KENNY BURRELL Midnight Blue (Analogue Productions)
Given that Miles’ is arguably the second most studied electrification in popular music after Bob’s, it’s perhaps surprising to discover that jazz was plugged in long before “In A Silent Way”. For instance, guitarist Burrell is wired for sound throughout this 1963 session, which also departs from convention in featuring a conga player in its quintet lineup. It’s also extra famous/notorious for having its cover art pillaged for Elvis Costello’s country covers album “Almost Blue”.
Opener “Chitlins Con Carne” is so apart from the hard bop sound that seemed to be Blue Note’s stock in trade at the time that Jazz Improv magazine’s declaration “If you need to know the Blue Note sound, here it is” frankly baffles me. To me it looks ahead – from a civilising distance, admittedly – to the likes of Santana, Sly & The Family Stone and even Funkadelic. It’s hardly funk, but there’s arguably as much rhythm and blues coursing through it as there is jazz. “Mule”, a titular tribute to bassist Major Holley Jr., is practically pure blues, at least until Stanley Turrentine’s tenor sax solo nudges it back towards jazz territory. “Soul Lament” is a fragment of solo melancholy, and the title track sounds like a slinky rhythmic progenitor of Van Morrison’s “Moondance”. “Wavy Gravy” builds from its opening spy theme creep into a near-seamless hybrid of blues and jazz, but “Saturday Night Blues” is as unreconstructed as its title suggests. It’s still too polite to stomp, but in this company it sounds positively grimy, its drum rolls redolent of a stripper’s soundtrack.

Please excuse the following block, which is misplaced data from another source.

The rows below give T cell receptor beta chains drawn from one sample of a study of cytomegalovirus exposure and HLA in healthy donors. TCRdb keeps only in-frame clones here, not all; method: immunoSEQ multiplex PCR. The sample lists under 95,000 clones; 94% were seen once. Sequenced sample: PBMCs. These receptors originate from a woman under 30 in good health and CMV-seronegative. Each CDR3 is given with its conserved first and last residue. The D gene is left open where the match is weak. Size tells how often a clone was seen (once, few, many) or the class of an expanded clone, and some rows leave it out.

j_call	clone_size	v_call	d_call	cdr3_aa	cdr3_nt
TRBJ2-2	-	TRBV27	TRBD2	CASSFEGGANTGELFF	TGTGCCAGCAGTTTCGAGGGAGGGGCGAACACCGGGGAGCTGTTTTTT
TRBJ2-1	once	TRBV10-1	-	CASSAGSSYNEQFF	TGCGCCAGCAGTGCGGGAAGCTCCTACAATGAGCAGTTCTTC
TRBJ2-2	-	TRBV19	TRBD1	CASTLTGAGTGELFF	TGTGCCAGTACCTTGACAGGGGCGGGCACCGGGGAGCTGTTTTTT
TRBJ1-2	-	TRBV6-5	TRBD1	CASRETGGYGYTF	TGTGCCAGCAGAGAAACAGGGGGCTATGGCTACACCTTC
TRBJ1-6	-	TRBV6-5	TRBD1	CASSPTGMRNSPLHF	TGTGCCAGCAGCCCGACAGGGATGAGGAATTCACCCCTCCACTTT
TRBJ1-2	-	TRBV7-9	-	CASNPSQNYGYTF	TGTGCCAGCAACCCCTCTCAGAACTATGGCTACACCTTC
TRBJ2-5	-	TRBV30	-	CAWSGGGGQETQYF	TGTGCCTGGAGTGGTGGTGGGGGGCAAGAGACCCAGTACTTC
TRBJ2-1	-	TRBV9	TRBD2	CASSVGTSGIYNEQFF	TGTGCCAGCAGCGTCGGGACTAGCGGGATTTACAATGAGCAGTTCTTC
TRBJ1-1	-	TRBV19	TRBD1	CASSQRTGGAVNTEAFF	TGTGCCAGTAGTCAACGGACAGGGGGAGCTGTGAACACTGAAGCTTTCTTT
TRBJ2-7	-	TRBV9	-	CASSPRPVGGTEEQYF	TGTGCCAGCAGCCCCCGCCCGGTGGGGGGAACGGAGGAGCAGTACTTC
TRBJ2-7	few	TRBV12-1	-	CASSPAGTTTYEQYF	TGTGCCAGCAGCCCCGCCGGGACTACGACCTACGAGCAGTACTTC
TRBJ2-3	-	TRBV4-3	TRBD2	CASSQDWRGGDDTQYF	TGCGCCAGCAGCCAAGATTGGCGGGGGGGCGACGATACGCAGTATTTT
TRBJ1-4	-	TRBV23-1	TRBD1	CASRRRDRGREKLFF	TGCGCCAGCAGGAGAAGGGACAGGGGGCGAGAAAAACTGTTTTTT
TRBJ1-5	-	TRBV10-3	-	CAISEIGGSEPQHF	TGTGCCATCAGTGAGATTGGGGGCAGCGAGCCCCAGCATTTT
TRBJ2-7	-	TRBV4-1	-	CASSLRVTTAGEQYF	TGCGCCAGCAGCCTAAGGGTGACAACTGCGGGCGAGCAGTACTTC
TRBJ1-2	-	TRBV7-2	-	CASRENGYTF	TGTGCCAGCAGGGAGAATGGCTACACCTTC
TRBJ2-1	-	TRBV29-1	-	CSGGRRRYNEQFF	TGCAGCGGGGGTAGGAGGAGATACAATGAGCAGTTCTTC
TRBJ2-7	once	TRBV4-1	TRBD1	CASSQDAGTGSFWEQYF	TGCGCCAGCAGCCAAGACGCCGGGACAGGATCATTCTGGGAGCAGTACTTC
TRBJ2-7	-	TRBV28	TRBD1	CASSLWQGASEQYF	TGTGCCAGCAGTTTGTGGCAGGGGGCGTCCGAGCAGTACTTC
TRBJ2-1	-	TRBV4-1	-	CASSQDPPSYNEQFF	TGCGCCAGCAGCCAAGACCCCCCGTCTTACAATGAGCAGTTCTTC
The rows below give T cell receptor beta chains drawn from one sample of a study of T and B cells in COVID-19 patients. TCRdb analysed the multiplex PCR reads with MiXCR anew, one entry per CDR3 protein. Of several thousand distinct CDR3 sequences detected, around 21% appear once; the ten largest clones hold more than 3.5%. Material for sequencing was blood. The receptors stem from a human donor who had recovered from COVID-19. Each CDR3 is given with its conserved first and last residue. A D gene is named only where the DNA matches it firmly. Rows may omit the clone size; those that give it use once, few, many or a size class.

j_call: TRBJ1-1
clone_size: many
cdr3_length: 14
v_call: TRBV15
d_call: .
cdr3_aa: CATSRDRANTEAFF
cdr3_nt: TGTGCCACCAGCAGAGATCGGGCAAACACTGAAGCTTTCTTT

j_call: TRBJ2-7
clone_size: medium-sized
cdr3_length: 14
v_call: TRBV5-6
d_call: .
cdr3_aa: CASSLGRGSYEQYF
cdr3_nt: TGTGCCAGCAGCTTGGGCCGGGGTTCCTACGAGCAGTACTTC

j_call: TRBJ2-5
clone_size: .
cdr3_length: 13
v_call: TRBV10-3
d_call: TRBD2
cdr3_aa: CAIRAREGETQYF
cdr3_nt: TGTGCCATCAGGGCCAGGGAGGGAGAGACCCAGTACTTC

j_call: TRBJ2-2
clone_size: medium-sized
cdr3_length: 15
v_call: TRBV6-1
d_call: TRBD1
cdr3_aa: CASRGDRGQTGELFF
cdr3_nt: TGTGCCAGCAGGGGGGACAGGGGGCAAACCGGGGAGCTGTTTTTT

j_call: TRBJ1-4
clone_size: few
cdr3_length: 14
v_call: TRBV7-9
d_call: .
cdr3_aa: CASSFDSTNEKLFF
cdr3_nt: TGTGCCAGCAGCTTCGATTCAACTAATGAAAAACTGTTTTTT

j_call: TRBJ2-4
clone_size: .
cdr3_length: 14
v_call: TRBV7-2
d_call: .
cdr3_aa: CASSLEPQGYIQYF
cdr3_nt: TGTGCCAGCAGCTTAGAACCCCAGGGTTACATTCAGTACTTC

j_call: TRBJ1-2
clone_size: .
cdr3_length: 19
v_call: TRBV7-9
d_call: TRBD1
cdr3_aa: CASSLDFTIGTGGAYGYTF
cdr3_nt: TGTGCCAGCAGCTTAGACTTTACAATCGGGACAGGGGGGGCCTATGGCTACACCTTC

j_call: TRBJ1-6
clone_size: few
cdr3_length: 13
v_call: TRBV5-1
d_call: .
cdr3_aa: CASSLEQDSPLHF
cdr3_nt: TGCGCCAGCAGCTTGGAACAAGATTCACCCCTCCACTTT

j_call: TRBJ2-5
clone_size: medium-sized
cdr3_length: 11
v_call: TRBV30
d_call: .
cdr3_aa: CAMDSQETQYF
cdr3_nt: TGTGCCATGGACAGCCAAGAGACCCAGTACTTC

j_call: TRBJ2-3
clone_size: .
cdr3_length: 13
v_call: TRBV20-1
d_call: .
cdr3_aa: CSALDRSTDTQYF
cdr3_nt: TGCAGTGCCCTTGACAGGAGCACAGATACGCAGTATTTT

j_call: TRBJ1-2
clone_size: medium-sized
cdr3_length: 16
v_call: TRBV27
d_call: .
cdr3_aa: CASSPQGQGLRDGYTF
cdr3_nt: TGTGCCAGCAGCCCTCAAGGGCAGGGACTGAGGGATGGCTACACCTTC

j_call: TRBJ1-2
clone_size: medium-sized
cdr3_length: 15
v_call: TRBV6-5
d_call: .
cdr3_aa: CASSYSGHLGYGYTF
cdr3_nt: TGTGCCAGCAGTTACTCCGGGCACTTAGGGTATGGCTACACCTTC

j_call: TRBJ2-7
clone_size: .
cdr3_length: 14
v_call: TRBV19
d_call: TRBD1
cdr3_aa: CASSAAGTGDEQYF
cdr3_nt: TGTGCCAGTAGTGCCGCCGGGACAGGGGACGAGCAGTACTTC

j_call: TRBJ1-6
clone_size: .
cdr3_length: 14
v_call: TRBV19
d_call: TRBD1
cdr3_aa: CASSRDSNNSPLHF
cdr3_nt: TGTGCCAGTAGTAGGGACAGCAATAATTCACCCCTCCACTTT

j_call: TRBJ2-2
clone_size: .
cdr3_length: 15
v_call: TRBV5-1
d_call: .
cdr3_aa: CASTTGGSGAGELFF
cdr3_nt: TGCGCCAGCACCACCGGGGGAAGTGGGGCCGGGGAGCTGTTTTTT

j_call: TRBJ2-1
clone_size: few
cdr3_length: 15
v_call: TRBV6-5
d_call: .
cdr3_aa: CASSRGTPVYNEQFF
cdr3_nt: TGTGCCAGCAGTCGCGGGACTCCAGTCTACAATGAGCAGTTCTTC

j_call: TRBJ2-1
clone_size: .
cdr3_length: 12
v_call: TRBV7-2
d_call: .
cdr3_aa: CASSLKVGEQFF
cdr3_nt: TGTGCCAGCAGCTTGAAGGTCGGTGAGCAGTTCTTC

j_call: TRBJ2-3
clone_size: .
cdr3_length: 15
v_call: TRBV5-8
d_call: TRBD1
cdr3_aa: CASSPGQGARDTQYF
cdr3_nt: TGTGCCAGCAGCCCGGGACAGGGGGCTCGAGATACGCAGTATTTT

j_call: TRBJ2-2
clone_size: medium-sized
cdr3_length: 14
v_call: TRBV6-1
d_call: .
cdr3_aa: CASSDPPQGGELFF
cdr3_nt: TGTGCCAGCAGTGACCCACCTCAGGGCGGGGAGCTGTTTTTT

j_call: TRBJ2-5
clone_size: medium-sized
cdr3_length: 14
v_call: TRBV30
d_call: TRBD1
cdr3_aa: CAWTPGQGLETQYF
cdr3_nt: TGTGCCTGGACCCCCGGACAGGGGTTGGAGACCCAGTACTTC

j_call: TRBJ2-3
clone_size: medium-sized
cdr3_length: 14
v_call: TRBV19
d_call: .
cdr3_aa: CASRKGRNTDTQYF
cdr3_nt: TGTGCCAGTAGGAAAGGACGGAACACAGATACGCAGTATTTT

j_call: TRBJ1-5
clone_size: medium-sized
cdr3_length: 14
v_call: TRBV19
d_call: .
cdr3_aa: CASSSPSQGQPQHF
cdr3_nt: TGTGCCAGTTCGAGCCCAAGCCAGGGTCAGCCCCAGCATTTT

Analogue Productions’ 45 rpm pressing sounds deliciously liquid and relaxed throughout, but the glued sleeve seams had already started to split on my copy, an unfortunate reminder that the packaging is in no way as lavish as that found on Music Matters’ rival Blue Note audiophile reissue series.